It has now been 100 days since I signed the papers and handed over the keys to what had been my house for the last three years to the new owners. In return, I was handed one tiny piece of paper. But that piece of paper was the key to what would come next: freedom. It was a check for the proceeds of the sale of our house. It represented the five years we had spent wishing we could buy a house, the three years of the work we had done to improve the house once we actually bought it, and a ridiculous (but fortuitous) upswing in the real estate market. We had moved many times, nearly every year, until we moved in to that house. And we thought we would be there for many, many years. We talked about it in decades, not in months or even years. My husband overtook the three-car garage and one of the bedrooms to create the art studio he’d wanted for years. We decorated and remodeled bits of the house here and there as budget and time allowed. We ripped out the worn old carpet and put in beautiful new wood floors. We painted every single inch of the old 1970s style dark wood trim white and every wall in the house a lovely neutral color, which was a perfect backdrop for my husband’s colorful paintings. We gutted the bathroom and the kitchen and brought them into the current century with new appliances and hardware, pretty cabinets, and shiny quartz countertops. We gave the yard new life by planting grass in what had been a sad landscape of dusty dirt and weeds, planting perennial flowers by the dozens around the edges of the yard, and building an enormous vegetable garden in the back yard. We spent an incredible amount of money on that yard in landscaping, retaining wall repair, sprinkler systems, plants, and that garden that would be so “economical” because we would grow our own food. We spent countless hours tending to the garden, watching it bloom and produce more vegetables than we knew what to do with. After much debate and months of research, I finally got my new tree in the front yard, an Autumn Blaze maple that I loved because of its fiery red and orange leaves in the fall. I had dreams of watching it grow and grow from that skinny little sapling that we planted into a majestic 30-foot tree.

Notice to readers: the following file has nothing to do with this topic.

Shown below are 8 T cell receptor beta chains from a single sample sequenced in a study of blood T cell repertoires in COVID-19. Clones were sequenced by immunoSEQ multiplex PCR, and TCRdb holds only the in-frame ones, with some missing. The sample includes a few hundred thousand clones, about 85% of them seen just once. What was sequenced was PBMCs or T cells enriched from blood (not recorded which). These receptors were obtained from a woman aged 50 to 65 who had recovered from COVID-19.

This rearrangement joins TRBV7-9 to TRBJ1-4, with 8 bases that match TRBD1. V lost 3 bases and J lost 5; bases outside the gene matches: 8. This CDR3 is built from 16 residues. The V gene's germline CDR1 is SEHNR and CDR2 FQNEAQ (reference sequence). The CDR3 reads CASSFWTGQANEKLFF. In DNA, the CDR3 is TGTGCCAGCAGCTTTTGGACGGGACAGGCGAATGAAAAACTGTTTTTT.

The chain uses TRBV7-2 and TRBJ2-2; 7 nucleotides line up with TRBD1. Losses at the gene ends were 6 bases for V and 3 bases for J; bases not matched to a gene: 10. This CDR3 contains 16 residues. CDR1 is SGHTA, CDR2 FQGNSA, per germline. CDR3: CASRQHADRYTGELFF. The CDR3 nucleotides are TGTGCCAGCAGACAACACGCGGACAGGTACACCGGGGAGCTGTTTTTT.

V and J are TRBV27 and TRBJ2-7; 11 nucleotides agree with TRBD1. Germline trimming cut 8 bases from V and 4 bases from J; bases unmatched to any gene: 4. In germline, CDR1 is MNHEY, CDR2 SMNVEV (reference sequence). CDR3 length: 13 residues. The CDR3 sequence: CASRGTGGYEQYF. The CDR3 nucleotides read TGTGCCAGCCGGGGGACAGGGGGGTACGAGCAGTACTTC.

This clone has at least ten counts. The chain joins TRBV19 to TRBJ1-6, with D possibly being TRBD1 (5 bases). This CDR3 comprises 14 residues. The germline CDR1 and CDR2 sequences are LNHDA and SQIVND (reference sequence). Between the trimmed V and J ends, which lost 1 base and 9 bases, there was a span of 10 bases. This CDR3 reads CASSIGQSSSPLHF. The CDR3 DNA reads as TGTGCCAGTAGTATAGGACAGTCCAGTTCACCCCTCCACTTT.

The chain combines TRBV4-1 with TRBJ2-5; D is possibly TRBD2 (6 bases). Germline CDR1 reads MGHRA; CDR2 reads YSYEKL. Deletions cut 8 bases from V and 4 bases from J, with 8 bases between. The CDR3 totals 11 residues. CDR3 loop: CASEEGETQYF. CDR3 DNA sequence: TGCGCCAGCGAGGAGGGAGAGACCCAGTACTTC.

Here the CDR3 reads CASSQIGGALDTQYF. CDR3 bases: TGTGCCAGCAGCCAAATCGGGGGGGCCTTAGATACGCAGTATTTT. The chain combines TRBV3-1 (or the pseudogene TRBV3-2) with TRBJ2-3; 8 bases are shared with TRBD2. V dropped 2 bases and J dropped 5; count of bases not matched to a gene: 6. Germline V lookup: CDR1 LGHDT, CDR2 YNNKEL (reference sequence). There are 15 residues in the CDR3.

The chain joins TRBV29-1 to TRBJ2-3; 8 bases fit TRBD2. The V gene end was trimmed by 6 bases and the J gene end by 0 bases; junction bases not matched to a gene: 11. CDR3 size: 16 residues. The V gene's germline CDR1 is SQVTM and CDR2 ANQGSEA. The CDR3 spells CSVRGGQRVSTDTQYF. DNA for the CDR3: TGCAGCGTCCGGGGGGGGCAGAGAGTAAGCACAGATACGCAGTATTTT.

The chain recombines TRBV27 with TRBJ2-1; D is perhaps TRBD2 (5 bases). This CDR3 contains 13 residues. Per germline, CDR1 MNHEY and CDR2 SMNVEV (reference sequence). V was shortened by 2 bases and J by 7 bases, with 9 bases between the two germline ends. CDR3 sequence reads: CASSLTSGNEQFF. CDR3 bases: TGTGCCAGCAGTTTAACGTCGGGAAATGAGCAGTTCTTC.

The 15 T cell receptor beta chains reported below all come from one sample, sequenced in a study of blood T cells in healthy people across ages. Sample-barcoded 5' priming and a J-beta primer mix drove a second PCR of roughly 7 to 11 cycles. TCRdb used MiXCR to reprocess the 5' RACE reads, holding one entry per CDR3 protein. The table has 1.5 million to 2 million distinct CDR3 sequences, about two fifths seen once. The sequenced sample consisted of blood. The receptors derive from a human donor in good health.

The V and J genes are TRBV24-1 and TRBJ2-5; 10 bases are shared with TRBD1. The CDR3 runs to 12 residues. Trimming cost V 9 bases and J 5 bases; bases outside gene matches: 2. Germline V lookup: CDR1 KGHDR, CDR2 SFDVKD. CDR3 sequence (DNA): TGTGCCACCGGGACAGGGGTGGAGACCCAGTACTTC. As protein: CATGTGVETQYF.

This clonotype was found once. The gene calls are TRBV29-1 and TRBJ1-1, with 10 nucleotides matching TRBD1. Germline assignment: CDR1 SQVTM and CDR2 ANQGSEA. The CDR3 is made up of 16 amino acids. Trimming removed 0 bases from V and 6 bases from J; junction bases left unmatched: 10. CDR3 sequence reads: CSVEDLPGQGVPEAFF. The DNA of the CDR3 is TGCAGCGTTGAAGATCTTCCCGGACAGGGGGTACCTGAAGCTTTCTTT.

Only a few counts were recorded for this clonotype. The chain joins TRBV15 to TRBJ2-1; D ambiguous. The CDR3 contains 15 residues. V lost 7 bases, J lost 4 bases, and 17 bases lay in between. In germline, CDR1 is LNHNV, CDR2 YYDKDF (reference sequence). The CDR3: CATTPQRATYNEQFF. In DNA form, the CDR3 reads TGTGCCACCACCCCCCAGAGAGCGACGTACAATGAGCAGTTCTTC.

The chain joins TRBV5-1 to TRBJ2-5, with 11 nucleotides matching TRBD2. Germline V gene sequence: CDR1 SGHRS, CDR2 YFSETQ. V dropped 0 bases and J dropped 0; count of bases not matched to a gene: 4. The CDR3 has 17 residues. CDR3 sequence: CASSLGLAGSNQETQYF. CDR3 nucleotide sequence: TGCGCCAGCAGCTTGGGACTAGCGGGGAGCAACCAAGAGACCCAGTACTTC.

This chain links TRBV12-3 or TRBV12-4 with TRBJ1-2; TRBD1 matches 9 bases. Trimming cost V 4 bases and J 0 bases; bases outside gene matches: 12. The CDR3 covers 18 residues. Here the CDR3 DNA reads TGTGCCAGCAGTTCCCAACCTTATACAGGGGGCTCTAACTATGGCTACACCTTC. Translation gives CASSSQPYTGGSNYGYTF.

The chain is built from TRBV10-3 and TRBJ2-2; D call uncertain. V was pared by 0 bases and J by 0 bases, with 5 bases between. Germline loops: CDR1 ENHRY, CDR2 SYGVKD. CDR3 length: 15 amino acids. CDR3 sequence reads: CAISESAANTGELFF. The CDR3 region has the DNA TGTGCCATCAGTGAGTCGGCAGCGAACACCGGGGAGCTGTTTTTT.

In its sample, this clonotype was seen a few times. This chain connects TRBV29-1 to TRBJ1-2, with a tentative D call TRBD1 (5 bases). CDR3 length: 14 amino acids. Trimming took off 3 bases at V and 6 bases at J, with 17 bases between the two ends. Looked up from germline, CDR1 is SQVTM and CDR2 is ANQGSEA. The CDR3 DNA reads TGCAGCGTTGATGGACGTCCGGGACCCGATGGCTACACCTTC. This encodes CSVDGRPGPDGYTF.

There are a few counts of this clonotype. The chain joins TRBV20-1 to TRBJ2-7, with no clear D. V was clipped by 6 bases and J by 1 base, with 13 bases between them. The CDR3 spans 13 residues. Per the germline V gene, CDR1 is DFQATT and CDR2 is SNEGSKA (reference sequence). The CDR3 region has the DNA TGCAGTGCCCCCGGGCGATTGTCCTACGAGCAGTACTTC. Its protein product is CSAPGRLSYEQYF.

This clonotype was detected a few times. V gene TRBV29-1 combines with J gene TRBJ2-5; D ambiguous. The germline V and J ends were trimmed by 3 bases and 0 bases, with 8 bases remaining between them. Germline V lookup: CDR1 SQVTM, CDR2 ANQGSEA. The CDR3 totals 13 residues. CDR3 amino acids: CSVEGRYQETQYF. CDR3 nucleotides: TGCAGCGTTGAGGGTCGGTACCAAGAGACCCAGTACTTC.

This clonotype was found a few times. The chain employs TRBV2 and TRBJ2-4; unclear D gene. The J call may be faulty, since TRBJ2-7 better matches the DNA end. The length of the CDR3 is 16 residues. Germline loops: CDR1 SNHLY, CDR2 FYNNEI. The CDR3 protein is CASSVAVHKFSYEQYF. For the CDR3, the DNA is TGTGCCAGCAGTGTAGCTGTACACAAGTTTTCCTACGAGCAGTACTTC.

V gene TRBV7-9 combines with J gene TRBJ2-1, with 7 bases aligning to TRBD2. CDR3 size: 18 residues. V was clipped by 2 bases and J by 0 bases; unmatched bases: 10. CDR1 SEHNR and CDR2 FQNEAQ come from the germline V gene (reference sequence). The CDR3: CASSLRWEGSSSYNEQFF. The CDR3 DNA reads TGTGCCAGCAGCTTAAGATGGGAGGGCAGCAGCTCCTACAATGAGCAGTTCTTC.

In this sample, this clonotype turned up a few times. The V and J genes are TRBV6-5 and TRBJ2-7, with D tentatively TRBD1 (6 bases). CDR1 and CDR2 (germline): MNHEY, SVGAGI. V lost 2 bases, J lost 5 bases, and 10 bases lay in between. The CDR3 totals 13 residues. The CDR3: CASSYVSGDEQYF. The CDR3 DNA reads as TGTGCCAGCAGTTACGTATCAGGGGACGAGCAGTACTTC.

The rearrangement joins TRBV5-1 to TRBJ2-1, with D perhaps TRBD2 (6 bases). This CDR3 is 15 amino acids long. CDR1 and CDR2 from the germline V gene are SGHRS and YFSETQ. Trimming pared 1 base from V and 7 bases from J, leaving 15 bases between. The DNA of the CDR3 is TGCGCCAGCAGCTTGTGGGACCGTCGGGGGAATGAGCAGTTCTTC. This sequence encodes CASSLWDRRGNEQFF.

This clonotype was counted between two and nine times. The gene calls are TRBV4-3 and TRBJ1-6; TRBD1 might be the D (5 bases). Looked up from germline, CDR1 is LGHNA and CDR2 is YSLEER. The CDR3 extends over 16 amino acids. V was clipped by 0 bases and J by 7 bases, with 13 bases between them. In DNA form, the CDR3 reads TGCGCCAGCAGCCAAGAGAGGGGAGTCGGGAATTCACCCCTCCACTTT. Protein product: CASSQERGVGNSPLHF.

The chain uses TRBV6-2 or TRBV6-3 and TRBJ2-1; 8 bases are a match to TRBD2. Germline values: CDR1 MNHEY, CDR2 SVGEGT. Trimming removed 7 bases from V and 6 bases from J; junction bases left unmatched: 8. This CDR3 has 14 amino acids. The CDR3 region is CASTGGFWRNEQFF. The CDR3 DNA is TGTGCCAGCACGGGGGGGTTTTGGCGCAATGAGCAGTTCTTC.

As it turned out, I only saw the leaves on that maple turn once. I never harvested the rhubarb that I planted in the back yard that reminded me of my childhood growing up in North Dakota. I never got to try the grapes from the vines we planted along the fence in our back yard. I never saw the lilacs that we planted bloom.
And I’m okay with that.
I’m okay with it because all that work of making our house into what became someone else’s home led us to a new home that we didn’t expect. Or, more appropriately, it led us thousands of miles away, to a place where we have no home.
When we decided to sell our home, we did so with a very distinct purpose. We weren’t upsizing or downsizing or looking for an investment or a newer house. We did so in order to have no home. In addition to selling our house, we sold almost everything else we owned: furniture, cars, tools, artwork, silverware, the whole nine yards. Everything except for eight suitcases and their contents. We went from a four-bedroom home with a three-car garage filled with stuff down to a carload of belongings.
I thought it would feel sad and tragic, like our lifelong mementos were being ripped away from us. Instead, it’s been incredibly liberating. I find myself wondering why we had so much stuff, how we accumulated it, why we thought we needed it, and how much money did we spend on stuff. We sold some things, especially the bigger ticket items. Some things we sold for pennies on the dollar. Many things were simply given away to family and friends. My husband sold the majority of his artwork at bargain-basement prices. But even then, and even with months and months of preparation, we still found ourselves carting off carloads of stuff to various places on our last day in the United States. We closed on the sale of our house at 9 a.m. and boarded our flight to San Jose, Costa Rica at 11 p.m., completely exhausted. Six hours later, we emerged into the heat and humidity of the tropics and smiled at each other in excitement and borderline disbelief as we watched the sun rise over the horizon, marking the first day of our new life. All of the planning, purging, hard work, and emotional breakdowns from questioning our own sanity had come to this moment. We had each other, and we had the world at our fingertips.
And that, for us, is home.